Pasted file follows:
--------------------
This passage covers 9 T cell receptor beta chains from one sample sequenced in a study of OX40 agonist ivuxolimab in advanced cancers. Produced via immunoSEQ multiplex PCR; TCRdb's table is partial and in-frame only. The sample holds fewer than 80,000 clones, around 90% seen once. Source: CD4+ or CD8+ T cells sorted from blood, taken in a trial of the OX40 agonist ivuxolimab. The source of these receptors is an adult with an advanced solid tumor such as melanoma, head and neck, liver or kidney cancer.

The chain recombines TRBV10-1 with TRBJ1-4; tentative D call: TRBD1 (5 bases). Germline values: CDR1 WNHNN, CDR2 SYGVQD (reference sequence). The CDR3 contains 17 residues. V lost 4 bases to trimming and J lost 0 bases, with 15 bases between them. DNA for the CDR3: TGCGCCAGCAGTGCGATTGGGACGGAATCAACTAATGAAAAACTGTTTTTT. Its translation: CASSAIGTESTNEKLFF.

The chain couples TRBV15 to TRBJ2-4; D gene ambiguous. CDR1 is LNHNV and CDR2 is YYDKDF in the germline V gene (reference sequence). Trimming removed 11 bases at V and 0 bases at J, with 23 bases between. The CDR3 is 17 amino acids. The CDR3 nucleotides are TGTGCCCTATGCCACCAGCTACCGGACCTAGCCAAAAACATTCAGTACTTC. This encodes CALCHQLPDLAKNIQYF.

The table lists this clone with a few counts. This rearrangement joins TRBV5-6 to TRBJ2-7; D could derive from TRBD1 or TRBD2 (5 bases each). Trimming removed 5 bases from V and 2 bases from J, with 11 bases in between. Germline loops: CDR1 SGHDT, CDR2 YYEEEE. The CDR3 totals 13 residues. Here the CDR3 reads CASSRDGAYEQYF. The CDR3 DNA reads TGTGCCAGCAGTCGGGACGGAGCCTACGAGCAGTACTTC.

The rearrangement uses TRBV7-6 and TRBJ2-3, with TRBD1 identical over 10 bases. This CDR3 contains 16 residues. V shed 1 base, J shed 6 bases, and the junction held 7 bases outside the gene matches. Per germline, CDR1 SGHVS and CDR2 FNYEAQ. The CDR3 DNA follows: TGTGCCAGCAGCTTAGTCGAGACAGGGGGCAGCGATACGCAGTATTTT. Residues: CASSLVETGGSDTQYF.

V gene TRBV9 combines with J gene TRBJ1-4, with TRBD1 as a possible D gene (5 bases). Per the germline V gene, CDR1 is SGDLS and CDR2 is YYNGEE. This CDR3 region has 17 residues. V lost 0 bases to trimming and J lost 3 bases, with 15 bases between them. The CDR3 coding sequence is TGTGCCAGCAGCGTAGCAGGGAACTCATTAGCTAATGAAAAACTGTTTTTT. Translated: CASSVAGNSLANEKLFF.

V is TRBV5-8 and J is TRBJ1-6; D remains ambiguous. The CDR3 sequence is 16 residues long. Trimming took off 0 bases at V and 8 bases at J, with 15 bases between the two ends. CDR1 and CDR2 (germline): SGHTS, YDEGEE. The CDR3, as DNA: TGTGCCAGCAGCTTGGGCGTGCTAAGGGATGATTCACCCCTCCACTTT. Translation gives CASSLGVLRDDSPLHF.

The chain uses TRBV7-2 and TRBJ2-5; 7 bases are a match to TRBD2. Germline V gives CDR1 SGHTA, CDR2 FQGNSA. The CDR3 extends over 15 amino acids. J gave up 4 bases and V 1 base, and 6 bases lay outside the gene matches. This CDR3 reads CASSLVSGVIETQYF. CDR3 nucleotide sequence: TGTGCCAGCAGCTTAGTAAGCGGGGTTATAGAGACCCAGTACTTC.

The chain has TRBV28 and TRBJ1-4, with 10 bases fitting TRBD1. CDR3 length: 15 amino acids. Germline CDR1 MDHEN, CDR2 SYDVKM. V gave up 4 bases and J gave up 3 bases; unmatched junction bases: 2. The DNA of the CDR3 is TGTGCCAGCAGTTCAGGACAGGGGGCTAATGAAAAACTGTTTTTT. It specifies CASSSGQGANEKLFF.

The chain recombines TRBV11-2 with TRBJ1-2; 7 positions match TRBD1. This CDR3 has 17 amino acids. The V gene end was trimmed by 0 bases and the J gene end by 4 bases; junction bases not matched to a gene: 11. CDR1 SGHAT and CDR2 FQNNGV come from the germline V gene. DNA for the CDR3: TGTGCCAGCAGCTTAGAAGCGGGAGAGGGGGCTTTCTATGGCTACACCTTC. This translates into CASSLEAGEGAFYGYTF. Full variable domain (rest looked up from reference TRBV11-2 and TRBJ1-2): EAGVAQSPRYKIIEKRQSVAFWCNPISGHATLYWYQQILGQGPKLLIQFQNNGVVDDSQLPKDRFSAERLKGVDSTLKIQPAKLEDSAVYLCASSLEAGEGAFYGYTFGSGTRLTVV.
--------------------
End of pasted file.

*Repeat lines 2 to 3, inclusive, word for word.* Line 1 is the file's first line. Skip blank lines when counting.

The chain recombines TRBV10-1 with TRBJ1-4; tentative D call: TRBD1 (5 bases). Germline values: CDR1 WNHNN, CDR2 SYGVQD (reference sequence). The CDR3 contains 17 residues. V lost 4 bases to trimming and J lost 0 bases, with 15 bases between them. DNA for the CDR3: TGCGCCAGCAGTGCGATTGGGACGGAATCAACTAATGAAAAACTGTTTTTT. Its translation: CASSAIGTESTNEKLFF.

The chain couples TRBV15 to TRBJ2-4; D gene ambiguous. CDR1 is LNHNV and CDR2 is YYDKDF in the germline V gene (reference sequence). Trimming removed 11 bases at V and 0 bases at J, with 23 bases between. The CDR3 is 17 amino acids. The CDR3 nucleotides are TGTGCCCTATGCCACCAGCTACCGGACCTAGCCAAAAACATTCAGTACTTC. This encodes CALCHQLPDLAKNIQYF.